HER STORY #64 - ruth

Samah Shaidi, Portrait with Lemon Leaves , 2014, pencil on paper, 40/30 cm

Samah Shaidi,Portrait with Lemon Leaves, 2014, pencil on paper, 40/30 cm


I’m Ruth. I am 37 years old.

Until two weeks ago I worked at Umm El Fahem Gallery [Israeli-Arab art gallery located in Umm El Fahem]. I worked there as a project manager for four years, and I stopped on good terms, because I am now focusing on writing my Masters’ thesis, and I realized that I just can’t hold both things at the same time. My thesis has developed from my work, so I feel like it’s a good way to continue what I was doing there but in an academic way.

I left [the gallery] because it’s a very demanding work even though I was working part-time. I felt that I’m not in an age and position where I can work while being a full-time student. I have to juggle a lot of things since I also have two children, so it became very hard to really focus on writing and researching, and I felt that I want to give the research the opportunity to do really well so I decided to take six months to a year to focus on that.

Umm el Fahem, winter view.

Umm el Fahem, winter view.

Realistic Art

I’m focusing on three women, painters who all are Palestinian Israelis. They are all between the age of 30 to 40, and recently emerged within the art field and won prizes and have done exhibitions in museums and catalogues. Also, their work is being bought for collections and three of them are using a realistic style in their work.

Realism in art is a broad topic, which I will not go into details right now, but I am looking at the realistic style that these painters are using, and I claim that it serves them in different ways to be acknowledged as women artists in their own society and at the same time forming critical view on gender issues in that society within the paintings.  The realistic style tries to mimic reality. It’s not abstract. It’s also not less expressive, but it really tries to depict reality in different and meticulous ways. It was the style of painting that until the mid-1800s, until the arts allowed itself to slowly drift apart from depicting reality.


Because of what happened since 1948 within Israel, Palestinians (and I’m not talking about Palestinians outside of Israel – that’s crucial) were disconnected historically and culturally from the Arab region that existed here before, and then for almost twenty years a lot of them were under army rule. When that was over, the main struggle was to survive. Culture and art were left behind.

4th graders meeting at the Umm el Fahem Gallery. Project Shared Space, 2016

4th graders meeting at the Umm el Fahem Gallery. Project Shared Space, 2016

Until 1967, there was almost no exchange of styles or traditions between [Palestinians] outside of Israel and the Palestinians within Israel. They [Palestinians in Israel] started being culturally active later on as a society, so they have a big gap in terms of the development of art history in comparison to Palestinians in Ramallah even.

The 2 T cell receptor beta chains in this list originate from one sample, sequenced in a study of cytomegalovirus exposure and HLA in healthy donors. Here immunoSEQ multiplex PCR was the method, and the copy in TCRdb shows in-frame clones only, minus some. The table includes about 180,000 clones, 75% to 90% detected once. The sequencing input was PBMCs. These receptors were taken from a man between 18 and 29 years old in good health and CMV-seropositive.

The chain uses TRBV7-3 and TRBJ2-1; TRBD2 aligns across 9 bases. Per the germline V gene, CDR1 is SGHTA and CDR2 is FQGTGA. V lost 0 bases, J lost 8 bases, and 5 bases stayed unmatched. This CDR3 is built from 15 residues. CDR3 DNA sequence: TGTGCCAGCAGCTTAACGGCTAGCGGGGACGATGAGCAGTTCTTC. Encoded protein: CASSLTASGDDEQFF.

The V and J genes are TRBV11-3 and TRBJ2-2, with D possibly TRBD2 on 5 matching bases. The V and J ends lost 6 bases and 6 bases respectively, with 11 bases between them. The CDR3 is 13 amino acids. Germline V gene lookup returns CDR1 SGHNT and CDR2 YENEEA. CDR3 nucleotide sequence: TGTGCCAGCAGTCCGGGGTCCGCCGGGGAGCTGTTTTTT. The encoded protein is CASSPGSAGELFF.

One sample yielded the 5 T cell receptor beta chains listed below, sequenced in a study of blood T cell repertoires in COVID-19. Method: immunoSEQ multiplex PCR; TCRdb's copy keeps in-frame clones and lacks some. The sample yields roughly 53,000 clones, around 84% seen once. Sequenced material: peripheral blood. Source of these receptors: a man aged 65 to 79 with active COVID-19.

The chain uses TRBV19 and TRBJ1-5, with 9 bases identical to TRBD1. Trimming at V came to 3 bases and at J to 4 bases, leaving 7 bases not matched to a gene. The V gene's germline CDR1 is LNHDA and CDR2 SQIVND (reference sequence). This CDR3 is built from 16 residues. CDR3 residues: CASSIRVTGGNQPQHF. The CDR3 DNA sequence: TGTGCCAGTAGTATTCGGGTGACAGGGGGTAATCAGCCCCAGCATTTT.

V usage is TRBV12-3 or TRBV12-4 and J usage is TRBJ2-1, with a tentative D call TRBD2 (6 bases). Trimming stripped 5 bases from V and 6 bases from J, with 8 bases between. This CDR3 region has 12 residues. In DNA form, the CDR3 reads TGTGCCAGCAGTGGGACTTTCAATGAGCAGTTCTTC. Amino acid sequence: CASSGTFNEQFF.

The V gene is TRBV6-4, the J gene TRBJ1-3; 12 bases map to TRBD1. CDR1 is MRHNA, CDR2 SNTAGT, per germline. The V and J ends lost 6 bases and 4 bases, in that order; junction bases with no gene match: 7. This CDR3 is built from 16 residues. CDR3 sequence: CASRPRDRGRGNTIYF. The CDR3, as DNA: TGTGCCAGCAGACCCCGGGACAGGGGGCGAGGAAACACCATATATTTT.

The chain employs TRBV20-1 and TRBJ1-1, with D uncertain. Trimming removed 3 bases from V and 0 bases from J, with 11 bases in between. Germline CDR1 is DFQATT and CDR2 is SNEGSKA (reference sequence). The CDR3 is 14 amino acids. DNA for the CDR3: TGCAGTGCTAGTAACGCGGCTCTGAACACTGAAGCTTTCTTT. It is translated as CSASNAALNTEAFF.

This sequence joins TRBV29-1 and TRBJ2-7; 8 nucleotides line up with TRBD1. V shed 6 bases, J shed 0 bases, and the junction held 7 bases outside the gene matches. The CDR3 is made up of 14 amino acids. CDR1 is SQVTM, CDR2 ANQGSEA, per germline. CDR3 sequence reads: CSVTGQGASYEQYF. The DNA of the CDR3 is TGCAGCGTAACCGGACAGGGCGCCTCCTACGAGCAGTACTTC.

Of course when I say art history I’m referring to Western art history. Of course it’s getting much more complicated, if you start asking what art history is.

There were 11cities in pre 1948 Palestine, most of them destroyed more or less within a few days, so when you completely erase urban life, then whoever could run away, and those who didn’t run away had to move out to the villages. By losing urbanism and middle- and higher classes, the Palestinian society after 1948, lost what urbanism brings with it – modernity, secularity, progress, and women rights. In a very short time, it was left as an agrarian society with no urban history.

Patriarchy / Subtle

Of course women have a harder time to do what they want. They are still living much more under a patriarchal society, where they have to answer to what their fathers want and what their parents want, and they are usually directed towards marriage, and like in many refugee- and immigrant societies they are pushed towards studying something that will allow them an income or a profession, so you see less people in the humanities and the arts, because it’s a less profitable path in general.

I’m focusing on these particular artists, because I think they are offering a different kind of process, where they use their style of their work to be acknowledged as artists in their own society, because they do really beautiful art work, beautiful paintings. It looks real. It’s not abstract or conceptual. You see things you can recognize, and you can also recognize the talent, and therefore if you recognize the talent, that legitimizes them as artists.

I don’t know how conscious they are of this choice, but I look at the path of these artists, and they all studied in a college in the North that also gives students a teaching certificate, so when you finish the degree, you can teach art in school, and that gives them a profession so the parents therefore allow them to do it.

It’s not just art, and I don’t know if, consciously or not, they recognize that in terms of showing their talent in a way that their society can appreciate, but then they won’t necessarily have to rebel against their families.

That’s the subversive move that they are doing. At the same time their paintings are full of criticism about their own society in a subtle way and you have to read the symbolism within it. Their work is forming gender-criticism against the patriarchy in the Palestinian society, so they are using the façade of the beautiful painting to be accepted but then also to criticize it.

In order to talk about their work, I am using post-colonial theory that establishing different kinds of liminal spaces or third spaces, where it is hard to separate the influences of the occupier on the occupied and vice versa. 

I worked with three of them as part of my work at the gallery. I helped produce their exhibitions and catalogues, so I got exposed to their work through the gallery, and I also got to know them in person. I got to see their work next to [Palestinian] male artists that were in the exhibition at the same time, and I found that there is something that the women are doing that I find more interesting.